Last week, British personal trainer Russell Bateman launched a new daily multivitamin known as Lyma, which is now available for international shipping. The founder of Skinny Bitch Collective, an invite-only workout club known for its controversial name and unconventional, "cave-girl sorority" exercises—like one in which you gallop around with a sweaty classmate on your back—Bateman spent nearly two years developing the supplement to meet the needs of his A-list clientele, which include Victoria's Secret Angels such Romee Strijd.
While internal research on the formula's effectiveness is still underway, Lyma is already being billed by the media as a "supermodel supplement." The pills contain ingredients sold individually such as KSM-66 Ashwagandha, Wellmune, Cognizin, Lycorded Lycopene, Cynatine HNS, Hydrocurc, K2Vital, and Vitamin D3, all packaged in a slick copper-colored tablet that makes your go-to gummy vitamins seem comparatively lame.
"Lyma is a lifestyle brand," Bateman says, noting the official demographic includes adult men and women who aren't pregnant or nursing. "We have branded our capsules to enhance the experience."
Although the product's website stops short of promising customers a cameo in the next VS show, it makes some bold promises regarding the supplement's benefits: Pop four pills a day at any time of day, and it claims you'll experience less anxiety, lower levels of the stress hormone cortisol, less trouble sleeping, and less fatigue, plus more brain energy and antibodies, shorter colds, smoother skin, and stronger hair and nails.
The thing is, the only proof published in peer-reviewed journals such as , according to the supplement company's press release, involves studies on Lyma's individual ingredients—not the sum of its parts or how they interact with each other. "Due to the fact we use patented ingredients in the same dosage levels as previous published clinical studies, we are able to use those results," Bateman says of evidence Lyma works, adding that the company will be releasing the results of their study on the actual supplement in about four weeks.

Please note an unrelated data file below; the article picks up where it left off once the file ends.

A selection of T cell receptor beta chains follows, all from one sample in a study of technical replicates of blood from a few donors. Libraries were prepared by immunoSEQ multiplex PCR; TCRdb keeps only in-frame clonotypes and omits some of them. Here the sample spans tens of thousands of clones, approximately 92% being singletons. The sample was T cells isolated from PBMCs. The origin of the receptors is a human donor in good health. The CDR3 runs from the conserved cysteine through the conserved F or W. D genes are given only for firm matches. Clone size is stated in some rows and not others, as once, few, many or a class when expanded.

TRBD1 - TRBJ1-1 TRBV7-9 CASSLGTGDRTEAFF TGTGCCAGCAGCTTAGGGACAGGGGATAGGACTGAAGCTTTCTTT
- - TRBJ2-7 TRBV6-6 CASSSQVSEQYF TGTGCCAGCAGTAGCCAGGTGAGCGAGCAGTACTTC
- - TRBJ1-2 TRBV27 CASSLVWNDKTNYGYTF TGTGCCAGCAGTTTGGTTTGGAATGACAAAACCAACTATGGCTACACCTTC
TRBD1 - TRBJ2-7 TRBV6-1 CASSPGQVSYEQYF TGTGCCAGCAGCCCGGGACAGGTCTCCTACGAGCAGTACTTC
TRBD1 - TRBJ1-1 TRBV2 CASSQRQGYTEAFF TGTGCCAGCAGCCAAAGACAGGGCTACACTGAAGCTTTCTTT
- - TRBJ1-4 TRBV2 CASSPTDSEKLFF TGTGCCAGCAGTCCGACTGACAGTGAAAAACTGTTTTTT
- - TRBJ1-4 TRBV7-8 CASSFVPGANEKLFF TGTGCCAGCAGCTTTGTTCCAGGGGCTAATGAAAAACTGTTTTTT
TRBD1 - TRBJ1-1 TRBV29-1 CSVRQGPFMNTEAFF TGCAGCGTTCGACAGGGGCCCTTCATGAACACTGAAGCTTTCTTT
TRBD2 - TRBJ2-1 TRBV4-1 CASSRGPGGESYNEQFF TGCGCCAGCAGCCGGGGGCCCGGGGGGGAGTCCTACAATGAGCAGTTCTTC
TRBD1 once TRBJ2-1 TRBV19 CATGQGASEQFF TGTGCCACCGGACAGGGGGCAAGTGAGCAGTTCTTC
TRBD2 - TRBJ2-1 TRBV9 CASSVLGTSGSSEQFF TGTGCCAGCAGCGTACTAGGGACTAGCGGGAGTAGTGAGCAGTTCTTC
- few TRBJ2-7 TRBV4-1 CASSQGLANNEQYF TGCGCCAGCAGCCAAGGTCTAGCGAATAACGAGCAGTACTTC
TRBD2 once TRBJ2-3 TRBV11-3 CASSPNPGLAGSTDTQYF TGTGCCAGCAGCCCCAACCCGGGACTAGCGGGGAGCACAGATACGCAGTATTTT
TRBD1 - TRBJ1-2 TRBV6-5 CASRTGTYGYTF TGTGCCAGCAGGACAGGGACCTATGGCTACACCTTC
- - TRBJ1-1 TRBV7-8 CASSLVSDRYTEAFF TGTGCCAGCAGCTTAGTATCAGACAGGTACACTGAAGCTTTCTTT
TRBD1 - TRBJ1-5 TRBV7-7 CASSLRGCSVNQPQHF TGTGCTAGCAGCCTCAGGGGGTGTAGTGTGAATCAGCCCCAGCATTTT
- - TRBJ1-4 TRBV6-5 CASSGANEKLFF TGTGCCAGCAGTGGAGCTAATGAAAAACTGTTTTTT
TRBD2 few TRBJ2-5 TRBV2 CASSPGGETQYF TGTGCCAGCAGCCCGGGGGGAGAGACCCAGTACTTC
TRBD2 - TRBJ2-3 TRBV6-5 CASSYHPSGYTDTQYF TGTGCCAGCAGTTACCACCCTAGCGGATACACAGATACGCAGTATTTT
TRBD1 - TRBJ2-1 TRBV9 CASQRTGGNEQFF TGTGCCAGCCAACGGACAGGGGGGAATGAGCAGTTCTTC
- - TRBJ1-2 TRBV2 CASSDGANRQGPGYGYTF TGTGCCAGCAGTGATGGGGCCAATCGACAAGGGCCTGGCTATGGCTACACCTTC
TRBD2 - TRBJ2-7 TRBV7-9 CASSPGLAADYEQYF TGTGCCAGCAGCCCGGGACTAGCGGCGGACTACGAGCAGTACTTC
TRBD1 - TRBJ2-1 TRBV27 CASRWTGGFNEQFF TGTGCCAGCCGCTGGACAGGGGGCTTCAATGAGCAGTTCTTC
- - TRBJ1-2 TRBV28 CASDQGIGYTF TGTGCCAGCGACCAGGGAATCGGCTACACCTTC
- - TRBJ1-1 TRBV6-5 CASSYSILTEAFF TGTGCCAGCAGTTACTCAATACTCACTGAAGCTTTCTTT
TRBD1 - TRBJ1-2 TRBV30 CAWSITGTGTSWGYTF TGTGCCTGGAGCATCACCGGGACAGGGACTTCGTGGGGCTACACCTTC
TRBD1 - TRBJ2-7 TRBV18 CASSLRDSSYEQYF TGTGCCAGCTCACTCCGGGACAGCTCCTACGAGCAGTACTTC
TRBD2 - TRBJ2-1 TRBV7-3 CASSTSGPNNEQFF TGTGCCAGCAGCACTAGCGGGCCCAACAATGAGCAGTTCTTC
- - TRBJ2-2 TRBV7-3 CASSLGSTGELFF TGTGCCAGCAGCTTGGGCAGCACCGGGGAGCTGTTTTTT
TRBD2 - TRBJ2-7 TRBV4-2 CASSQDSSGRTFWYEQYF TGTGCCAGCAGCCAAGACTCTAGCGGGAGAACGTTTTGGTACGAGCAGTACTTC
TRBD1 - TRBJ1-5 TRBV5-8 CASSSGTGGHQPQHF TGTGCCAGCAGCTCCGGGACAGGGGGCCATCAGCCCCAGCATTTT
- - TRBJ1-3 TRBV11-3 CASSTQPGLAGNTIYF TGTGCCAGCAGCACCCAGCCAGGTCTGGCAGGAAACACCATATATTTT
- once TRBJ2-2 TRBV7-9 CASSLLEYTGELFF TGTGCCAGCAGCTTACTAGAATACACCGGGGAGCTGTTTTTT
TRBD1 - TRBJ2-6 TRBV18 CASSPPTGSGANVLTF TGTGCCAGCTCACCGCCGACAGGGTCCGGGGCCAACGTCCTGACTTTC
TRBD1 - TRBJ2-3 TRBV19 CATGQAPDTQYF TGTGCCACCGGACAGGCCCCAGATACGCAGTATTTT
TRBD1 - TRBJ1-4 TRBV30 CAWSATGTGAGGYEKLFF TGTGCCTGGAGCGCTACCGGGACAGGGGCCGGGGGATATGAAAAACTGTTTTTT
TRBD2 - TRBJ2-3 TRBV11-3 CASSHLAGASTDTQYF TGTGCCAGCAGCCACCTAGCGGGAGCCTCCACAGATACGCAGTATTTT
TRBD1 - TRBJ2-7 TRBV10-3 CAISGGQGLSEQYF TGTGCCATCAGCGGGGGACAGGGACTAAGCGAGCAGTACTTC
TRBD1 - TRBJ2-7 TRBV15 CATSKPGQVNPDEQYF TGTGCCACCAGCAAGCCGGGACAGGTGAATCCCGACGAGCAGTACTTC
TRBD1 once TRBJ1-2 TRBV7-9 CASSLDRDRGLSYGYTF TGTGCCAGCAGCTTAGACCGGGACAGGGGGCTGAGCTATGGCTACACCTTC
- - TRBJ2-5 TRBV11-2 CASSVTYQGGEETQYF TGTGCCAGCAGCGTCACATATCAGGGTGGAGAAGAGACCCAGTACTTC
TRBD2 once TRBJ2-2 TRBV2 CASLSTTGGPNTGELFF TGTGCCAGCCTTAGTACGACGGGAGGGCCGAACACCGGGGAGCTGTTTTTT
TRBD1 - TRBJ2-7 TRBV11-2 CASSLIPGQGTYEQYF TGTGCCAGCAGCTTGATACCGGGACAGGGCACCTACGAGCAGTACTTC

Still, registered dietitian Keith West, Dr.P.H., professor and director of Johns Hopkins Bloomberg School of Public Health's Center for Human Nutrition, doesn't buy it—and wouldn't, considering an OTC one-month supply costs waaay too much. Plus, it takes 90 days for all of the results to kick in, according to a press release Bateman provided.
Although he hasn't sampled or studied Lyma supplements, a careful review of the product's website leaves West concerned. "There is not nearly enough statistical 'power' to specify the health improvement rates that are claimed," he says, speaking to the clinical studies with fewer than 100 subjects, which are vaguely mentioned on Lyma's website without proper academic citations. (In the company's press release, more details are provided, although a majority of the studies still involve fewer than 100 people.)
While West isn't saying the supplements don't work or are unsafe, he'd need to see a statistically significant clinical trial with an ample number of subjects, a control group, placebos, and transparency in testing conditions to stand behind the pills.
Lyma's press release claims none of the product's ingredients can be found in sufficient quantity through a daily diet. But West upholds the best way to improve your health is to eat a varied diet with plenty of fruits, vegetables, nuts, seeds, fish and associated oils, whole grains, and probiotics, and a modest amount of poultry and fish. He also recommends drastically lowering your intake of sugary beverages, sweets, and foods that are fried or heavily processed. With sufficient sleep, a modest but regular exercise routine, minimal stress, ample time off for self-care, and access to green space, you can live your best life and "spend the $200 per month fee on things that are important," he says—no supermodel special sauce required.
This article originally appeared on Cosmopolitan.com. Minor edits have been made by the Cosmo.ph editors.